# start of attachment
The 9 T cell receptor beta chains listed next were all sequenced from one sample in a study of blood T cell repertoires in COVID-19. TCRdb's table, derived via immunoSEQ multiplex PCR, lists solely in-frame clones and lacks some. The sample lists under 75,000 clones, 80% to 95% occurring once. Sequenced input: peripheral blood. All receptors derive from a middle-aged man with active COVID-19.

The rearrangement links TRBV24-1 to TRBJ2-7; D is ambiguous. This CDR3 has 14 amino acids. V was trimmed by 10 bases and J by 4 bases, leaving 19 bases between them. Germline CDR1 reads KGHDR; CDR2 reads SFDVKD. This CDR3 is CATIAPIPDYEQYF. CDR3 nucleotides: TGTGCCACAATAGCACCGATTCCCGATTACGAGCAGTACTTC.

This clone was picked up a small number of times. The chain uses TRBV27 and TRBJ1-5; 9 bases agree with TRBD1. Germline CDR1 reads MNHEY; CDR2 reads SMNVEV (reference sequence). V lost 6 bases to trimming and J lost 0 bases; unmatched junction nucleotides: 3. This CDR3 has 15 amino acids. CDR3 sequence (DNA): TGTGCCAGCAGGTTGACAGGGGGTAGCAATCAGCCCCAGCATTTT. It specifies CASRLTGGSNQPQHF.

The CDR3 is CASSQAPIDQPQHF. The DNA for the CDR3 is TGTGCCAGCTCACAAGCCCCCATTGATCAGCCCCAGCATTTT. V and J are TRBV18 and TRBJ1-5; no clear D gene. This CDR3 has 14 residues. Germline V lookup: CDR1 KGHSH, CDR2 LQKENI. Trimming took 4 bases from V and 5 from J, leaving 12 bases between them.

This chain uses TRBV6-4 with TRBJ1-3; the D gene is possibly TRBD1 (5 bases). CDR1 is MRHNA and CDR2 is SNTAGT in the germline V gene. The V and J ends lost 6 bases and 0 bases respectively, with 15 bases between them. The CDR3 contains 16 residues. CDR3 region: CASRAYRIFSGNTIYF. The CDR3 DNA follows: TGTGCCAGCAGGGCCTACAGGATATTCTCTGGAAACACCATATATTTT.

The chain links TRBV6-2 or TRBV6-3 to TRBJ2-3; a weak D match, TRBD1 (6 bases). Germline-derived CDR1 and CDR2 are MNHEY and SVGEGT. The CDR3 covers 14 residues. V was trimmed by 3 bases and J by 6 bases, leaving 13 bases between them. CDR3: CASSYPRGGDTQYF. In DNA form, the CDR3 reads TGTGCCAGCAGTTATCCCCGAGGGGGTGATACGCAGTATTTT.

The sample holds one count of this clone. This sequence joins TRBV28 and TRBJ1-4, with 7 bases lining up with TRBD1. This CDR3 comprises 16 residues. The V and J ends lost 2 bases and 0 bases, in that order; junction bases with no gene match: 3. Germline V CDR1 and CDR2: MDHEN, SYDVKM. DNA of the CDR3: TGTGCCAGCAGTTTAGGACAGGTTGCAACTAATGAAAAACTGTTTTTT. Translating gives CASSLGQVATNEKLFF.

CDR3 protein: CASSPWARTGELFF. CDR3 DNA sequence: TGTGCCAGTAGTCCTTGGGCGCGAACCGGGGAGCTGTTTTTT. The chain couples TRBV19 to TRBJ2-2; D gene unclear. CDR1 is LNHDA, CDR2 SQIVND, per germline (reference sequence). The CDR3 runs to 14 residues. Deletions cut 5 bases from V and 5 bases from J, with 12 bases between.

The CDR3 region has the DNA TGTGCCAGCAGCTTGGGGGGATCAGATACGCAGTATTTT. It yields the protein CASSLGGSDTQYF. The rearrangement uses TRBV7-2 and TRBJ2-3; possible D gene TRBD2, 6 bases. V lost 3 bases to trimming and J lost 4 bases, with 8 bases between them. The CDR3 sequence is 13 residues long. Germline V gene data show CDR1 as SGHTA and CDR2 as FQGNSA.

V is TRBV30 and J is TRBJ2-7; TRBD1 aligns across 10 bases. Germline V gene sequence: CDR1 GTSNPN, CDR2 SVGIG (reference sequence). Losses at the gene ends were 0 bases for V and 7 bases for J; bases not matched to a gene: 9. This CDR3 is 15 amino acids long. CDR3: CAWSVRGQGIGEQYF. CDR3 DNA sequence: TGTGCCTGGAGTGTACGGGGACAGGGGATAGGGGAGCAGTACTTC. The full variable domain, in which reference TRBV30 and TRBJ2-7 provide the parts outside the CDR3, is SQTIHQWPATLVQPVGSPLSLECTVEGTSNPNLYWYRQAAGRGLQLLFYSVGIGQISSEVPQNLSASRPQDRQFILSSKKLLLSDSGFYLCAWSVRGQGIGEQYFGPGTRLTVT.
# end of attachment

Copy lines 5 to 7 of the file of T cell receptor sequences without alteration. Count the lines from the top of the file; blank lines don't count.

This chain uses TRBV6-4 with TRBJ1-3; the D gene is possibly TRBD1 (5 bases). CDR1 is MRHNA and CDR2 is SNTAGT in the germline V gene. The V and J ends lost 6 bases and 0 bases respectively, with 15 bases between them. The CDR3 contains 16 residues. CDR3 region: CASRAYRIFSGNTIYF. The CDR3 DNA follows: TGTGCCAGCAGGGCCTACAGGATATTCTCTGGAAACACCATATATTTT.

The chain links TRBV6-2 or TRBV6-3 to TRBJ2-3; a weak D match, TRBD1 (6 bases). Germline-derived CDR1 and CDR2 are MNHEY and SVGEGT. The CDR3 covers 14 residues. V was trimmed by 3 bases and J by 6 bases, leaving 13 bases between them. CDR3: CASSYPRGGDTQYF. In DNA form, the CDR3 reads TGTGCCAGCAGTTATCCCCGAGGGGGTGATACGCAGTATTTT.

The sample holds one count of this clone. This sequence joins TRBV28 and TRBJ1-4, with 7 bases lining up with TRBD1. This CDR3 comprises 16 residues. The V and J ends lost 2 bases and 0 bases, in that order; junction bases with no gene match: 3. Germline V CDR1 and CDR2: MDHEN, SYDVKM. DNA of the CDR3: TGTGCCAGCAGTTTAGGACAGGTTGCAACTAATGAAAAACTGTTTTTT. Translating gives CASSLGQVATNEKLFF.